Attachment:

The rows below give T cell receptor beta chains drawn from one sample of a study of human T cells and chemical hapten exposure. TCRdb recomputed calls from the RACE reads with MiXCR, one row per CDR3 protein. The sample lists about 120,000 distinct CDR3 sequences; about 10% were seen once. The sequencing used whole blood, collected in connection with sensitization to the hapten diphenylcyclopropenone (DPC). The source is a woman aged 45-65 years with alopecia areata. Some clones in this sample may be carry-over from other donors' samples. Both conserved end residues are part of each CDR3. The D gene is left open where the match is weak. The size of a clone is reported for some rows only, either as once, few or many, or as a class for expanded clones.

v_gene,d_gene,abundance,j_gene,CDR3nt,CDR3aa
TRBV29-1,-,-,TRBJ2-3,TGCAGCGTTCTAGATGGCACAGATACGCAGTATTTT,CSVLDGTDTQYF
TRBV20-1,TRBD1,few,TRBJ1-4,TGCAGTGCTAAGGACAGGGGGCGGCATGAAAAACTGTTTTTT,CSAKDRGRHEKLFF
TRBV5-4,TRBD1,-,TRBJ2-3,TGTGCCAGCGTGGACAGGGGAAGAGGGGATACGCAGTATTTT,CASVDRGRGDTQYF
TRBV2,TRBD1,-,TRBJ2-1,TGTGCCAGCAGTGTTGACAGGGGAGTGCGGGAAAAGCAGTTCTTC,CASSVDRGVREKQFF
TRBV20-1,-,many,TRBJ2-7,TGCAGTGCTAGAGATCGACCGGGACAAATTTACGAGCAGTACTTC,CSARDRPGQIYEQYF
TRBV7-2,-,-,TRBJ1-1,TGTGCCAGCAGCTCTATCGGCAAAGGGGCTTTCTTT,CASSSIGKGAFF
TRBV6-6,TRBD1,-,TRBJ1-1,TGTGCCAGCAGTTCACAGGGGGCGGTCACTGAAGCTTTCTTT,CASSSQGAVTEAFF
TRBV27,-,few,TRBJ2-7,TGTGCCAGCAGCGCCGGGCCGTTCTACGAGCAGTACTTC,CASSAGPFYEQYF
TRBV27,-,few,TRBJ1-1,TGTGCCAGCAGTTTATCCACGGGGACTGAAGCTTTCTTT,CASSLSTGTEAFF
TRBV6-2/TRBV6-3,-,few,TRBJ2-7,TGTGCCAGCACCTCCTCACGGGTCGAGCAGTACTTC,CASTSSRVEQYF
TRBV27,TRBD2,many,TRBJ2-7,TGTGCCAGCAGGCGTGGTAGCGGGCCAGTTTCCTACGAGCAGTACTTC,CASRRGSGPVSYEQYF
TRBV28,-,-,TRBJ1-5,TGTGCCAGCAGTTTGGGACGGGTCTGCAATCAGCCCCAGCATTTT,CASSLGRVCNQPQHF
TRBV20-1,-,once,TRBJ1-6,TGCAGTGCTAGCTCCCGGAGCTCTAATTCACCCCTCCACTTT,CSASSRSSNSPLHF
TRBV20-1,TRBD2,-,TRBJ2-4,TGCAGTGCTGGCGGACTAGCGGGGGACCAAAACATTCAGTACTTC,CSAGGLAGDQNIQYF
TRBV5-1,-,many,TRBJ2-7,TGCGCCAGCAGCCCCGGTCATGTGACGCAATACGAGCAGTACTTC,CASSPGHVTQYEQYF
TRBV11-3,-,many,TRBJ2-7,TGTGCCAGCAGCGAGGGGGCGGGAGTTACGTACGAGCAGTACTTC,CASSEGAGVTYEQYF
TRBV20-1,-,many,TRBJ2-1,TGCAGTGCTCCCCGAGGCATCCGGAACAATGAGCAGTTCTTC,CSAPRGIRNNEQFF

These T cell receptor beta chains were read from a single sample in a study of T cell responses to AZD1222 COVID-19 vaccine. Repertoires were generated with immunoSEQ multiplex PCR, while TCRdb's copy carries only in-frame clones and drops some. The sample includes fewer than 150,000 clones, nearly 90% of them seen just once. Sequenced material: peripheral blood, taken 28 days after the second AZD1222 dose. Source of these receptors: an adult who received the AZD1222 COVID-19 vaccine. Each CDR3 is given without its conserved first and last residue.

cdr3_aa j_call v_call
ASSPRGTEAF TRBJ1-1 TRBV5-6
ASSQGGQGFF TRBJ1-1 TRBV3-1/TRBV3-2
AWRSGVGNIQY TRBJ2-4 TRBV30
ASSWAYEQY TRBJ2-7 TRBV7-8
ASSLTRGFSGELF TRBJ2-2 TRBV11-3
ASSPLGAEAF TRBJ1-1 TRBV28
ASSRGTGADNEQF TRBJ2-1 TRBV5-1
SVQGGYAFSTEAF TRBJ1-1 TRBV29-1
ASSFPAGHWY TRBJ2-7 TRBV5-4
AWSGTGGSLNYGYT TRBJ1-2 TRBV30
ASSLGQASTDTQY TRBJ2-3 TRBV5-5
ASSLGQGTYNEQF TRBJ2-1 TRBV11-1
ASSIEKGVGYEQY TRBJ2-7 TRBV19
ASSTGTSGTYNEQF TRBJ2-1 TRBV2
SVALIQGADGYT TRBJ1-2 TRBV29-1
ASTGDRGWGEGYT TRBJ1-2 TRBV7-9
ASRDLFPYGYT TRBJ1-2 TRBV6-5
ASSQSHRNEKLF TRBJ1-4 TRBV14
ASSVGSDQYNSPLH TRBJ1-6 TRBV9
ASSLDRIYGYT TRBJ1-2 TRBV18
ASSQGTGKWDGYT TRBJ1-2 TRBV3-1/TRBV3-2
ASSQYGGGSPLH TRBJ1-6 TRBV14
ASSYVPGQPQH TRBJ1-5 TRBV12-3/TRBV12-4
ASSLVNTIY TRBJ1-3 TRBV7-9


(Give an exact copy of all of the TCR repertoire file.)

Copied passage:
The rows below give T cell receptor beta chains drawn from one sample of a study of human T cells and chemical hapten exposure. TCRdb recomputed calls from the RACE reads with MiXCR, one row per CDR3 protein. The sample lists about 120,000 distinct CDR3 sequences; about 10% were seen once. The sequencing used whole blood, collected in connection with sensitization to the hapten diphenylcyclopropenone (DPC). The source is a woman aged 45-65 years with alopecia areata. Some clones in this sample may be carry-over from other donors' samples. Both conserved end residues are part of each CDR3. The D gene is left open where the match is weak. The size of a clone is reported for some rows only, either as once, few or many, or as a class for expanded clones.

v_gene,d_gene,abundance,j_gene,CDR3nt,CDR3aa
TRBV29-1,-,-,TRBJ2-3,TGCAGCGTTCTAGATGGCACAGATACGCAGTATTTT,CSVLDGTDTQYF
TRBV20-1,TRBD1,few,TRBJ1-4,TGCAGTGCTAAGGACAGGGGGCGGCATGAAAAACTGTTTTTT,CSAKDRGRHEKLFF
TRBV5-4,TRBD1,-,TRBJ2-3,TGTGCCAGCGTGGACAGGGGAAGAGGGGATACGCAGTATTTT,CASVDRGRGDTQYF
TRBV2,TRBD1,-,TRBJ2-1,TGTGCCAGCAGTGTTGACAGGGGAGTGCGGGAAAAGCAGTTCTTC,CASSVDRGVREKQFF
TRBV20-1,-,many,TRBJ2-7,TGCAGTGCTAGAGATCGACCGGGACAAATTTACGAGCAGTACTTC,CSARDRPGQIYEQYF
TRBV7-2,-,-,TRBJ1-1,TGTGCCAGCAGCTCTATCGGCAAAGGGGCTTTCTTT,CASSSIGKGAFF
TRBV6-6,TRBD1,-,TRBJ1-1,TGTGCCAGCAGTTCACAGGGGGCGGTCACTGAAGCTTTCTTT,CASSSQGAVTEAFF
TRBV27,-,few,TRBJ2-7,TGTGCCAGCAGCGCCGGGCCGTTCTACGAGCAGTACTTC,CASSAGPFYEQYF
TRBV27,-,few,TRBJ1-1,TGTGCCAGCAGTTTATCCACGGGGACTGAAGCTTTCTTT,CASSLSTGTEAFF
TRBV6-2/TRBV6-3,-,few,TRBJ2-7,TGTGCCAGCACCTCCTCACGGGTCGAGCAGTACTTC,CASTSSRVEQYF
TRBV27,TRBD2,many,TRBJ2-7,TGTGCCAGCAGGCGTGGTAGCGGGCCAGTTTCCTACGAGCAGTACTTC,CASRRGSGPVSYEQYF
TRBV28,-,-,TRBJ1-5,TGTGCCAGCAGTTTGGGACGGGTCTGCAATCAGCCCCAGCATTTT,CASSLGRVCNQPQHF
TRBV20-1,-,once,TRBJ1-6,TGCAGTGCTAGCTCCCGGAGCTCTAATTCACCCCTCCACTTT,CSASSRSSNSPLHF
TRBV20-1,TRBD2,-,TRBJ2-4,TGCAGTGCTGGCGGACTAGCGGGGGACCAAAACATTCAGTACTTC,CSAGGLAGDQNIQYF
TRBV5-1,-,many,TRBJ2-7,TGCGCCAGCAGCCCCGGTCATGTGACGCAATACGAGCAGTACTTC,CASSPGHVTQYEQYF
TRBV11-3,-,many,TRBJ2-7,TGTGCCAGCAGCGAGGGGGCGGGAGTTACGTACGAGCAGTACTTC,CASSEGAGVTYEQYF
TRBV20-1,-,many,TRBJ2-1,TGCAGTGCTCCCCGAGGCATCCGGAACAATGAGCAGTTCTTC,CSAPRGIRNNEQFF

These T cell receptor beta chains were read from a single sample in a study of T cell responses to AZD1222 COVID-19 vaccine. Repertoires were generated with immunoSEQ multiplex PCR, while TCRdb's copy carries only in-frame clones and drops some. The sample includes fewer than 150,000 clones, nearly 90% of them seen just once. Sequenced material: peripheral blood, taken 28 days after the second AZD1222 dose. Source of these receptors: an adult who received the AZD1222 COVID-19 vaccine. Each CDR3 is given without its conserved first and last residue.

cdr3_aa j_call v_call
ASSPRGTEAF TRBJ1-1 TRBV5-6
ASSQGGQGFF TRBJ1-1 TRBV3-1/TRBV3-2
AWRSGVGNIQY TRBJ2-4 TRBV30
ASSWAYEQY TRBJ2-7 TRBV7-8
ASSLTRGFSGELF TRBJ2-2 TRBV11-3
ASSPLGAEAF TRBJ1-1 TRBV28
ASSRGTGADNEQF TRBJ2-1 TRBV5-1
SVQGGYAFSTEAF TRBJ1-1 TRBV29-1
ASSFPAGHWY TRBJ2-7 TRBV5-4
AWSGTGGSLNYGYT TRBJ1-2 TRBV30
ASSLGQASTDTQY TRBJ2-3 TRBV5-5
ASSLGQGTYNEQF TRBJ2-1 TRBV11-1
ASSIEKGVGYEQY TRBJ2-7 TRBV19
ASSTGTSGTYNEQF TRBJ2-1 TRBV2
SVALIQGADGYT TRBJ1-2 TRBV29-1
ASTGDRGWGEGYT TRBJ1-2 TRBV7-9
ASRDLFPYGYT TRBJ1-2 TRBV6-5
ASSQSHRNEKLF TRBJ1-4 TRBV14
ASSVGSDQYNSPLH TRBJ1-6 TRBV9
ASSLDRIYGYT TRBJ1-2 TRBV18
ASSQGTGKWDGYT TRBJ1-2 TRBV3-1/TRBV3-2
ASSQYGGGSPLH TRBJ1-6 TRBV14
ASSYVPGQPQH TRBJ1-5 TRBV12-3/TRBV12-4
ASSLVNTIY TRBJ1-3 TRBV7-9